# Solution needed 4 a very good problem!

1. Sep 29, 2005

### rahul963

Solve x^3 - y^2 = 2006 in integers.

2. Sep 29, 2005

### Zurtex

What have you tried so far? What sort of mathematics have you learnt to solve this problem?

3. Sep 29, 2005

### rahul963

number theory problem? do u knowsolution r not?

4. Sep 29, 2005

### rahul963

zurtex? do u hve ny idea?

5. Sep 29, 2005

### Zurtex

Well yes I do know a solution and I would have a guess it's the only solution, but I only know this solution by running the problem through mathematica, I was wondering what sort of number theory you know so I might be able to help you rather than just give you an answer.

6. Sep 29, 2005

### Trepidation

$$x^3 - y^2 = 2006$$

$$y^2 = x^3 - 2006$$

$$y = \sqrt{x^3 - 2006}$$

So then, using substitution...

$$x^3 - \sqrt{x^3 - 2006} = 2006$$

I'm sure this isn't nearly sophisticated enough, and I've probably gotten into a rut of some sort (I know I don't know how to continue ><)... It's what I tried, though-- and now I'm curious as to how you would continue, or if I'm completely wrong... If this is digressing from the topic, I apologize-- just ignore me if that is the case...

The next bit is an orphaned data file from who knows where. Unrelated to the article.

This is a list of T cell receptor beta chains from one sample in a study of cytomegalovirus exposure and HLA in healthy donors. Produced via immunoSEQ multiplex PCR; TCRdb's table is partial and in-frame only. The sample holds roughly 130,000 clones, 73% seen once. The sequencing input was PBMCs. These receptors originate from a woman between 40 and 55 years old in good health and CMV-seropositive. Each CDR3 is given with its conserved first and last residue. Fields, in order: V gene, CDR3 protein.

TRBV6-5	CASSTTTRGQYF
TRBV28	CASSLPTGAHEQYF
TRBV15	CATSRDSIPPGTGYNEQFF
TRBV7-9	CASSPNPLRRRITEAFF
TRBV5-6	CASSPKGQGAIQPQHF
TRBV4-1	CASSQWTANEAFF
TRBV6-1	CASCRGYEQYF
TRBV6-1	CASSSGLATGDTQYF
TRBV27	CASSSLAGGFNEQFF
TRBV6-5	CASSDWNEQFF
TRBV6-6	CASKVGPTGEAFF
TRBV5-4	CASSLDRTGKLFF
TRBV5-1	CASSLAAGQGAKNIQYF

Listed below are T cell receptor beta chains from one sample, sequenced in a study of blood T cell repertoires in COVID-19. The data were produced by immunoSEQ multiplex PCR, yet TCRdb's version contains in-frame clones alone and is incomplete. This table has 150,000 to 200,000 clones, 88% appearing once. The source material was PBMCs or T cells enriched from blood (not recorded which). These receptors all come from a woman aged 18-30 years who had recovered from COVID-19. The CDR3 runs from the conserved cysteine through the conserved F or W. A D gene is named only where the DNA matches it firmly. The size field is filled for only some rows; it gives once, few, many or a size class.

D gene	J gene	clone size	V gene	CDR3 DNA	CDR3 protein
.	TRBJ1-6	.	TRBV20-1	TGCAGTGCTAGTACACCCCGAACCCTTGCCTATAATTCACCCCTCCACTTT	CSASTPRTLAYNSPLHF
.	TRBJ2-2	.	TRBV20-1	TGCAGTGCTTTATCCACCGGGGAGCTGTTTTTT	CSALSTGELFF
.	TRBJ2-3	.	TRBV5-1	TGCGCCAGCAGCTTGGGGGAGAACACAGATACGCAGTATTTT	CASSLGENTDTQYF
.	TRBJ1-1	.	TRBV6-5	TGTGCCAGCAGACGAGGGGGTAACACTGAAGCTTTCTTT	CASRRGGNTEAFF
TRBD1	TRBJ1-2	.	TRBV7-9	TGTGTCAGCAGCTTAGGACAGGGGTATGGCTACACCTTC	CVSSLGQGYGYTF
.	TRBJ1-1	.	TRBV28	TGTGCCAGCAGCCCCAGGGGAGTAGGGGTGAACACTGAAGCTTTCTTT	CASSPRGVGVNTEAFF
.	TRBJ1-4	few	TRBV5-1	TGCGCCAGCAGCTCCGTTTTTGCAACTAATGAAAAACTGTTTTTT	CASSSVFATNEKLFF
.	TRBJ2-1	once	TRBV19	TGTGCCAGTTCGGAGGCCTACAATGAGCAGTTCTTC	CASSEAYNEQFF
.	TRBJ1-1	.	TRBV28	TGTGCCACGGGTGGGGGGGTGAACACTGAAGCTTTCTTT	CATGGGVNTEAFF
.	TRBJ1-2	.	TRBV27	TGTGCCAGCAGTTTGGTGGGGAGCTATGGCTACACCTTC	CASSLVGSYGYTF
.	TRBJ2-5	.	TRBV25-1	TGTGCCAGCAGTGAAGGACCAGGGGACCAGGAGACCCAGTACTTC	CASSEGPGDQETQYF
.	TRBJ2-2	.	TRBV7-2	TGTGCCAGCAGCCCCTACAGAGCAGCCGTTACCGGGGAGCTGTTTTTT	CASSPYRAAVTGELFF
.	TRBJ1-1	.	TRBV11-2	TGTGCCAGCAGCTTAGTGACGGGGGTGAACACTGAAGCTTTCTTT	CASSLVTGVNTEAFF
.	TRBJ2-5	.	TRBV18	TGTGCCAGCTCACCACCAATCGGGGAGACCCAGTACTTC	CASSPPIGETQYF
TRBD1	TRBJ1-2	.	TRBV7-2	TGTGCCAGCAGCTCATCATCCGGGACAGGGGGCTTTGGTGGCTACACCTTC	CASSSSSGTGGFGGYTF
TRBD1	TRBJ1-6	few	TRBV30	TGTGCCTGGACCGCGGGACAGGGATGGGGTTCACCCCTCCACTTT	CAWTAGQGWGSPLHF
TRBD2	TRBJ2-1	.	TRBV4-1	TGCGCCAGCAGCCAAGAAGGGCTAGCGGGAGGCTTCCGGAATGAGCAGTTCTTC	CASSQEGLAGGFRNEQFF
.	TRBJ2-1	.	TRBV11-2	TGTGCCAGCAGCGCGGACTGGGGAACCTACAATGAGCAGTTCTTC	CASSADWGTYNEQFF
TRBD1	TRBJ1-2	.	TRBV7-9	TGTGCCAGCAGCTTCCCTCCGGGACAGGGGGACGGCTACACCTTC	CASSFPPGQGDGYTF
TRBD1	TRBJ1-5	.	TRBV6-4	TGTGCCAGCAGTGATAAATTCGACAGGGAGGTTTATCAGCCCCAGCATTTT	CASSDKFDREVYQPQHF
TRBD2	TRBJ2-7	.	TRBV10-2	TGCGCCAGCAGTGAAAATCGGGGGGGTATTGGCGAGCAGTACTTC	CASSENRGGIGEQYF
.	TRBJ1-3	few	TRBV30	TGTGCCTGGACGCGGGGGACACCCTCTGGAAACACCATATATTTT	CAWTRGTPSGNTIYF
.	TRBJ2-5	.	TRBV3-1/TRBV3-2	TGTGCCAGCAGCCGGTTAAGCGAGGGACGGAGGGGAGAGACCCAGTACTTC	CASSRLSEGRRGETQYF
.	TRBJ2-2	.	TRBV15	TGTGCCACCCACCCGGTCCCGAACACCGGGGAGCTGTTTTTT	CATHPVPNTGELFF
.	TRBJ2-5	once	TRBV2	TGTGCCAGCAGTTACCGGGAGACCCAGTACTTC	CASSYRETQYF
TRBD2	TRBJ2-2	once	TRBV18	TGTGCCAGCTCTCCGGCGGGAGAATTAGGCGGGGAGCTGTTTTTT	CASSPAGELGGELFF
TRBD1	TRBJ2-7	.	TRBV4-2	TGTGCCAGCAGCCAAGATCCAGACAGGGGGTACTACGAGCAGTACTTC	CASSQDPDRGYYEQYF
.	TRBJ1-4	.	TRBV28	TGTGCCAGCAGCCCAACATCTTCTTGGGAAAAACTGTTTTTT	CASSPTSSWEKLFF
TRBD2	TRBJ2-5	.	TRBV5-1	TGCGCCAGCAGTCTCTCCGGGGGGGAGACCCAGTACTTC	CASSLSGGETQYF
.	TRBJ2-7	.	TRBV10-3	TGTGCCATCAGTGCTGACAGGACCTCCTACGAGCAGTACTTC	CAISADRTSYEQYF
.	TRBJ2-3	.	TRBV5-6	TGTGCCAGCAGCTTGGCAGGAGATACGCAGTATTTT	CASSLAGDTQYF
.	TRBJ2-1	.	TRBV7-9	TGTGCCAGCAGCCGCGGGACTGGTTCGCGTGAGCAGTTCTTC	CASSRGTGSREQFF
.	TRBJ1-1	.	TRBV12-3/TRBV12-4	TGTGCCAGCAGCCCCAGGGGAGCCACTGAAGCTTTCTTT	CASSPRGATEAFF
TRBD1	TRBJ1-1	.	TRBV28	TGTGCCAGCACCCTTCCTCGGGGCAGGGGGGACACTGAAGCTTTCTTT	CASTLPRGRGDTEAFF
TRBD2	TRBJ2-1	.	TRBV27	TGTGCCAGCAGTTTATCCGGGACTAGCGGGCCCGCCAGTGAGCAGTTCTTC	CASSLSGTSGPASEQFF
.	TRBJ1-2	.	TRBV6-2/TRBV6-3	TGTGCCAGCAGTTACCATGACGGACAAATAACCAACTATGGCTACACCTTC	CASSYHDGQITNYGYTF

Last edited: Sep 29, 2005
7. Sep 29, 2005

### Icebreaker

You can't do that. You have a single equation with two variables which you substituted back into your equation. It will give you something in along the lines of 0 = 0 or x = x. And it does:

$$x^3 - x^3 + 2006 = 2006$$

8. Sep 29, 2005

### Jeff Ford

I don't know the theory behind it, but it only took a few minutes of guess and check to solve.

9. Sep 29, 2005

### David

Is this a math olympiad problem by any chance?